Sydney Film Festival Adds Eight Films From Cannes to Its 2018 Program

Including the winner of the acclaimed Palme d'Or and the latest film from Jean-Luc Godard.
Sarah Ward
Published on June 01, 2018

When the Sydney Film Festival announced its full program at the beginning of May, it didn't actually announce its full program. Every year, the fest's powers-that-be always leave a little room for a few last-minute additions. That's what happens when you reveal your lineup just as the Cannes Film Festival is getting underway, and then hold your opening night just a few weeks afterwards — and it means that Sydney's cinephiles now have another eight films to try to fit into their busy movie-watching schedules.

This year's late SFF announcement features quite the impressive Cannes haul, including Palme d'Or winner Shoplifters and Special Palme d'Or winner The Image Book. The former is the latest film by acclaimed Japanese filmmaker Hirokazu Kore-eda, telling the story of a family of thieves who take in an abandoned and abused young girl. The latter is the newest feature from iconic director Jean-Luc Godard, one of the pioneers of the French New Wave. Nearly six decades after making his first movie, he has mixed together snippets of old flicks with YouTube propaganda, plus news headlines, paintings and politically charged voiceover, to make a statement about the role of cinema in contemporary society.

Other Cannes award recipients include the highly lauded Burning, which is directed by Korean auteur Lee Chang-dong, based on a short story by Haruki Murakami and co-stars The Walking Dead's Steven Yeun (who, as regular SFF-goers might remember, attended the festival last year for the closing night screening of Okja). It's joined by best director winner Cold War, a historical drama from Ida filmmaker Pawel Pawlikowski, plus Camera d'Or and Queer Palm winner Girl, about a transgender 15-year-old studying to become a ballerina. And then there's what's certain to be the most divisive film of the festival: Gaspar Noé's Climax. It won Cannes' Directors' Fortnight sidebar, and it's reportedly as provocative as the Irreversible and Love helmer's movies always prove. Following a dance party that gets hellish (yes, that's going to be an understatement), it was only shot in February this year.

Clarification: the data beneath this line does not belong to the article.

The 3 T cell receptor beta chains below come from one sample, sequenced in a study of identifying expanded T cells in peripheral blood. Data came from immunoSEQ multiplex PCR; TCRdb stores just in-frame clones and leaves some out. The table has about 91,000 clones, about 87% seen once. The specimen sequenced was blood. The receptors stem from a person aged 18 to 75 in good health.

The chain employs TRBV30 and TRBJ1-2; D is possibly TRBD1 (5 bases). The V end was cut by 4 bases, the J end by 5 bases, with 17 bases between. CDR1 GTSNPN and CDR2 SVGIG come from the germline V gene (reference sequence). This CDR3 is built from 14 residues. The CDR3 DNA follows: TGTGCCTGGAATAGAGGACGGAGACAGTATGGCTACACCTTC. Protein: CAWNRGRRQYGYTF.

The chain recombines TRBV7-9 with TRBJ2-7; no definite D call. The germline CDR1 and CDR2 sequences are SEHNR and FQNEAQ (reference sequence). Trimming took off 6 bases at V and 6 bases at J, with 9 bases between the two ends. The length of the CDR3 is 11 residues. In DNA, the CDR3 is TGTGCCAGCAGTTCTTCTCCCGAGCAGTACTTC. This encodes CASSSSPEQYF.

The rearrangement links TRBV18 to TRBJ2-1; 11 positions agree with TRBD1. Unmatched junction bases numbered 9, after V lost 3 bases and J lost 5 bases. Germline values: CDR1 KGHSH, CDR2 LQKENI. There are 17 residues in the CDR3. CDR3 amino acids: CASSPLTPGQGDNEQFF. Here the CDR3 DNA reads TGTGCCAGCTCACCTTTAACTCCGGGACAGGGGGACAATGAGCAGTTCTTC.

Helping round out the new batch is the Adam Driver-starring The Man Who Killed Don Quixote, which means the movie does really exist, even if director Terry Gilliam famously made a documentary about his failed attempt to finish a previous version with Johnny Depp. Last but not least, Woman at War is the newest effort from Icelandic filmmaker Benedikt Erlingsson, who made the crowd-pleasing fest hit Of Horses and Men back in 2013.

The 2018 Sydney Film Festival will run from June 6 to 17. To peruse the full program and to buy tickets, head to the festival website.

Published on June 01, 2018 by Sarah Ward
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